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Malicious Telegram Installer Drops Purple Fox Rootkit

We have often observed threat actors using legitimate software for dropping malicious files. This time however is different. This threat actor was able to leave most parts of the attack under the radar by separating the attack into several small files, most of which had very low detection rates by AV engines, with the final stage leading to Purple Fox rootkit infection. 

Thanks to the MalwareHunterTeam, we were able to dig deeper into the malicious Telegram Installer. This installer is a compiled AutoIt (a freeware BASIC-like scripting language designed for automating Windows GUI and general scripting) script called “Telegram Desktop.exe”: 

  

 telegram icon

Figure 1 - Malicious Installer's Icon 

This AutoIt script is the first stage of the attack which creates a new folder named “TextInputh” under C:\Users\Username\AppData\Local\Temp\ and drops a legitimate Telegram installer (which is not even executed) and a malicious downloader (TextInputh.exe). 

 compiled autoit-1

Figure 2 - File dropped by compiled AutoIT 

TextInputh.exe 

When executed, TextInputh.exe creates a new folder named “1640618495” under the C:\Users\Public\Videos\ directory. TextInputh.exe file is used as a downloader for the next stage of the attack. It contacts a C&C server and downloads two files to the newly created folder:  

  1. 1.rar – which contains the files for the next stage. 7zz.exe – a legitimate 7z archiver. 
  2. The 7zz.exe is used to unarchive 1.rar, which contains the following files: 

 content of 1rar

Figure 3 - The content of 1.rar 

 

Next, TextInputh.exe performs the following actions: 

  • Copies 360.tct with “360.dll” name, rundll3222.exe and svchost.txt to the ProgramData folder 
  • Executes ojbk.exe  with the “ojbk.exe -a” command line 
  • Deletes 1.rar and 7zz.exe and exits the process 

ojbk.exe 

When executed with the “-a” argument, this file is only used to reflectively load the malicious 360.dll file: 

 360tct

Figure 4 - Load of "360.tct" aka 360.dll by ojbk.exe 

This DLL is responsible for reading the dropped svchost.txt file. After which, a new HKEY_LOCAL_MACHINE\SYSTEM\Select\MarkTime registry key is created, whose value equals the current time of svchost.exe and then, the svchost.txt payload is executed. 

svchost.txt 

As the attack flow continues, this file appears to contain the byte code of the next stage of the malicious payload executed by the 360.dll. As the first action of svchost.txt, it checks for the existence of the HKLM\SOFTWARE\Microsoft\Windows\CurrentVersion\App Paths\360safe.exe\Path registry key. If the registry key is found, the attack flow will perform an additional step before moving on to the next stage: 

The attack drops five more files into the ProgramData folder: 

  • Calldriver.exe – this file is used to shut down and block initiation of 360 AV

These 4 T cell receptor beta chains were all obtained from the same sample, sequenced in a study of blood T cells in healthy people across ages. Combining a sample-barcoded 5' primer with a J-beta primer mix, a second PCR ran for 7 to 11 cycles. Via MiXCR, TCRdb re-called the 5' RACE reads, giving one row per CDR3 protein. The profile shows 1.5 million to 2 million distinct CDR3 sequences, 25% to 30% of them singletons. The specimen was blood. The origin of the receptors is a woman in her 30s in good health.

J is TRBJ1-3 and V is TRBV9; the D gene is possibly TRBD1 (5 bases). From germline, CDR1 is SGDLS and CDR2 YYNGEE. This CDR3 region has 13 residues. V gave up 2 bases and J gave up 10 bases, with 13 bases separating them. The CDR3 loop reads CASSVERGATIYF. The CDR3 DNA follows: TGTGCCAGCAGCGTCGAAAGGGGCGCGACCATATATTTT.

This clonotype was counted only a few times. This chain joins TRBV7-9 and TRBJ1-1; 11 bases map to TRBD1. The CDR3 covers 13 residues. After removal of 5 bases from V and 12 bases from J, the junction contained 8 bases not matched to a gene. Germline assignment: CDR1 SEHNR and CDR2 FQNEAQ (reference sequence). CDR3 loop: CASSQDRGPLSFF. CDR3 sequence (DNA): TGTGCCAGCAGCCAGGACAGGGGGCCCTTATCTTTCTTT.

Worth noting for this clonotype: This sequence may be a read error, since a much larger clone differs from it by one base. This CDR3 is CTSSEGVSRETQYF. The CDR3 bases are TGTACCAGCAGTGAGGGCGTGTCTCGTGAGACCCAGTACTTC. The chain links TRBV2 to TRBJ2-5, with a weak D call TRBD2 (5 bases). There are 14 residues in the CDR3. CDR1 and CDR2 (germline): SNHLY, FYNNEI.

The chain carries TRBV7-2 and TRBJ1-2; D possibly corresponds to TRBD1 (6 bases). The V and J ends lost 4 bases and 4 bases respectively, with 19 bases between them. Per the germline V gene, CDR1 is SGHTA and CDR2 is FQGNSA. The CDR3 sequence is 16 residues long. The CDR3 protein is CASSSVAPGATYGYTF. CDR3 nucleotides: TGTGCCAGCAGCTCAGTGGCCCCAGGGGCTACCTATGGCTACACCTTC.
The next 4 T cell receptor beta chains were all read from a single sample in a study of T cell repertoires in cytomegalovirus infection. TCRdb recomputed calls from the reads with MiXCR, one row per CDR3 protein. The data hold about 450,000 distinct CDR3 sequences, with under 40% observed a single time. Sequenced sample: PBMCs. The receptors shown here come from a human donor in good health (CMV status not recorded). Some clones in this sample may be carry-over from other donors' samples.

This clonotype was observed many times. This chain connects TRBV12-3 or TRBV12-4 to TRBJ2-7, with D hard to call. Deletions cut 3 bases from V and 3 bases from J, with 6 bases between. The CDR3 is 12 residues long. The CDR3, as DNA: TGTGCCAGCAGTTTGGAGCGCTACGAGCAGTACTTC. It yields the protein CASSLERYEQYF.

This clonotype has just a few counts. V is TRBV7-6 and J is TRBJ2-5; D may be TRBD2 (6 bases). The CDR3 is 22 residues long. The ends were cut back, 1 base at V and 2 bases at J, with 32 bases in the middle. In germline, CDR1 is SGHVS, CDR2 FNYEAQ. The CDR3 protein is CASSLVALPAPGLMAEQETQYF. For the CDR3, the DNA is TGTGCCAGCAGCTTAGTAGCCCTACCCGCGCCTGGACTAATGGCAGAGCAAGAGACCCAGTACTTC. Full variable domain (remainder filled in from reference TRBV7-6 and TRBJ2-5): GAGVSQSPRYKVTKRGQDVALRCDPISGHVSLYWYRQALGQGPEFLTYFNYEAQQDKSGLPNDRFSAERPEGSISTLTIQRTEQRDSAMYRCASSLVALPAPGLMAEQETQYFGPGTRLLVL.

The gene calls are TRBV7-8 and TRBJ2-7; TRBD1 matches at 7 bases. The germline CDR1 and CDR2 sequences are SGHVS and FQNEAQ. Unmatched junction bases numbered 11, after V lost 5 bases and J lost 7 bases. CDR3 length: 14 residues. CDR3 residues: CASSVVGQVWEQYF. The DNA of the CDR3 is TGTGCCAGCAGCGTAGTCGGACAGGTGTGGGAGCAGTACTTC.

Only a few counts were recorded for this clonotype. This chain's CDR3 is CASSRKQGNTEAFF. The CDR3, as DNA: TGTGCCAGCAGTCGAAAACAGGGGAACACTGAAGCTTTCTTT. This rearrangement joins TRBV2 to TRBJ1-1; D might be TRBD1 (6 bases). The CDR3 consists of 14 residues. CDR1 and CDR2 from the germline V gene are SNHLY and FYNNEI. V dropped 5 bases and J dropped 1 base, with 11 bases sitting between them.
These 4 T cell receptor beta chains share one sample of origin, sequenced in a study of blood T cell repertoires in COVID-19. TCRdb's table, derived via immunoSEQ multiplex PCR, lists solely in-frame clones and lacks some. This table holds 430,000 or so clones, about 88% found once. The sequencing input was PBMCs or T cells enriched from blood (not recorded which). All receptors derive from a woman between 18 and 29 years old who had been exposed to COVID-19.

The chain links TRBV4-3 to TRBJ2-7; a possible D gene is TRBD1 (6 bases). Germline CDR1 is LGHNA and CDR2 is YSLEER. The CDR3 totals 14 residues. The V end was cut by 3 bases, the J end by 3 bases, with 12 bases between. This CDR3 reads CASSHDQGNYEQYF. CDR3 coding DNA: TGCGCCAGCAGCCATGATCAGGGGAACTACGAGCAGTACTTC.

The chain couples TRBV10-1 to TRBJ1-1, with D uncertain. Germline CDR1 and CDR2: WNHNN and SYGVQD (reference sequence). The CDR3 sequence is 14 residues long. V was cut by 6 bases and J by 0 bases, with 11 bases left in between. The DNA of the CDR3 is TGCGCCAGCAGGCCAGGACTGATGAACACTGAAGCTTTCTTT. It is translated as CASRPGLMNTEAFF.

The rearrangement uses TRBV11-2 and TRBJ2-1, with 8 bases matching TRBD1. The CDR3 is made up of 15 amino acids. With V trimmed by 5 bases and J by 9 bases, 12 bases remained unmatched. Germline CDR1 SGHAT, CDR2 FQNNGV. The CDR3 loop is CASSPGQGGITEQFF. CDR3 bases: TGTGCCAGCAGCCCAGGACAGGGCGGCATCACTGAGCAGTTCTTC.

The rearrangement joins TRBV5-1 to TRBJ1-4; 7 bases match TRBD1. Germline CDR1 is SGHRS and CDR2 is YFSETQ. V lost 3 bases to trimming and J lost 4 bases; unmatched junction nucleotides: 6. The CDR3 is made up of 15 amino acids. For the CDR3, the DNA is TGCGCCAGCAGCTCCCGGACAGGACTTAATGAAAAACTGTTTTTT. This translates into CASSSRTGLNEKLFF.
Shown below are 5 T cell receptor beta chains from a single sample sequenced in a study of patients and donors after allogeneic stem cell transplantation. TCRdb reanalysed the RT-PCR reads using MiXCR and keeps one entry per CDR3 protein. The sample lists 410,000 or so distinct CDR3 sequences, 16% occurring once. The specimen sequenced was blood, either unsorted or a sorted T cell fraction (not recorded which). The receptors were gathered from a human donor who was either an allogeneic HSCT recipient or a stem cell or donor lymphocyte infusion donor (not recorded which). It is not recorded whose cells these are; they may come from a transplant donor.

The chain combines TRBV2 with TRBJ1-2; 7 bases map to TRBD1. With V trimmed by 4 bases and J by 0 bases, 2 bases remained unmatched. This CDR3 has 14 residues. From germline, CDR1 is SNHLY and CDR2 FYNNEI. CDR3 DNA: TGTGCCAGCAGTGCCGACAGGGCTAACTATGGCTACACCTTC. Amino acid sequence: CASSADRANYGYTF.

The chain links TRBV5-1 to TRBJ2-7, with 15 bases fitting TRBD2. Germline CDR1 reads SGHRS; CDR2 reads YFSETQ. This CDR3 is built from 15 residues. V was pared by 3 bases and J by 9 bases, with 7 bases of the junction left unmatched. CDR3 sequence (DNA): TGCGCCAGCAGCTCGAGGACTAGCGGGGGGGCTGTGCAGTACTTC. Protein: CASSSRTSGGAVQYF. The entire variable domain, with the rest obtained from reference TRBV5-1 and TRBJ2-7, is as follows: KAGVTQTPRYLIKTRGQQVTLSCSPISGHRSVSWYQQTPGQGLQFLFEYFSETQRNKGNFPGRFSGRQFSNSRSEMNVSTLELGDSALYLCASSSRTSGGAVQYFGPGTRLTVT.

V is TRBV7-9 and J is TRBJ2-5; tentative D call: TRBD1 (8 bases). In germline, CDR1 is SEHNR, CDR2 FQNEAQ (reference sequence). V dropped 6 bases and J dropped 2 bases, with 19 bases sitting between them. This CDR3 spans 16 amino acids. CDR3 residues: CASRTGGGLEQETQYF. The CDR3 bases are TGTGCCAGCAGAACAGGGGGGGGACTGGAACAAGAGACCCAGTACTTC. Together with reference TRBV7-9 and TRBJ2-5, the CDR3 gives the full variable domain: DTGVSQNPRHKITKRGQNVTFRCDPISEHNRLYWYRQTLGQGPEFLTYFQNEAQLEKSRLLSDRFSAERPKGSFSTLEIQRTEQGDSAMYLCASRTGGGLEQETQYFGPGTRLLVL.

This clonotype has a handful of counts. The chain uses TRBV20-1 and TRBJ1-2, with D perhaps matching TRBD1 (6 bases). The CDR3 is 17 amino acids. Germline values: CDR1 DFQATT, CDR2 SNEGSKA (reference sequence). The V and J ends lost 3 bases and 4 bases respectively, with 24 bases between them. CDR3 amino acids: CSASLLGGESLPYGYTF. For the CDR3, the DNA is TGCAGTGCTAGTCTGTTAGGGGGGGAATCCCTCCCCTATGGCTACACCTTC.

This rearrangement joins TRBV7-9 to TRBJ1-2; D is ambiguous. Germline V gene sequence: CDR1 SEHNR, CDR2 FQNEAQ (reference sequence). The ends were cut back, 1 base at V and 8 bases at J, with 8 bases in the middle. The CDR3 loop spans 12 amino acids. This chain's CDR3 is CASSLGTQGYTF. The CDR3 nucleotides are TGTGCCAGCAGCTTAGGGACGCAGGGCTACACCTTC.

• Driver.sys – after this file is dropped, a new system driver service named “Driver” is created and started on the infected PC and bmd.txt is created in the ProgramData folder 

system driver service

Figure 5 - System Driver Service 

  • dll.dll – executed after UAC bypass. The UAC bypass technique used by svchost.txt is a “UAC bypass using CMSTPLUA COM interface” and is  well described here. This technique is commonly used by the LockBit and BlackMatter ransomware authors. The dll.dll is executed with the “C:\ProgramData\dll.dll, luohua” command line. 
  • kill.bat – a batch script which is executed after the file drop ends. The script is: 

  content of killbat

Figure 6 - The content of Kill.bat 

  • speedmem2.hg - SQLite file
 

All these files work together to shut down and block the initiation of 360 AV processes from the kernel space, thus allowing the next stage attack tools (Purple Fox Rootkit, in our case) to run without being detected. 

After the file drop and execution, the payload moves to the next step, which is the C&C communication. As mentioned above, if the HKLM\SOFTWARE\Microsoft\Windows\CurrentVersion\App Paths\360safe.exe\Path registry key is not found, the flow just skips to this step.  

First, the hardcoded C&C address is added as a mutex. Next, the following victim’s information is gathered: 

  1. Hostname
  2. CPU – by retrieving a value of HKLM\HARDWARE\DESCRIPTION\System\CentralProcessor\0\ ~MHz registry key 
  3. Memory status  
  4. Drive Type 
  5. Processor Type – by calling GetNativeSystemInfo and checking the value of wProcessorArchitecture. 

 information gathering function

Figure 7 - Part of information gathering function 

Next, the malware checks if any of the following processes are running on the victim’s PC:  

  • 360tray.exe – 360 Total Security 
  • 360sd.exe - 360 Total Security 
  • kxetray.exe - Kingsoft Internet Security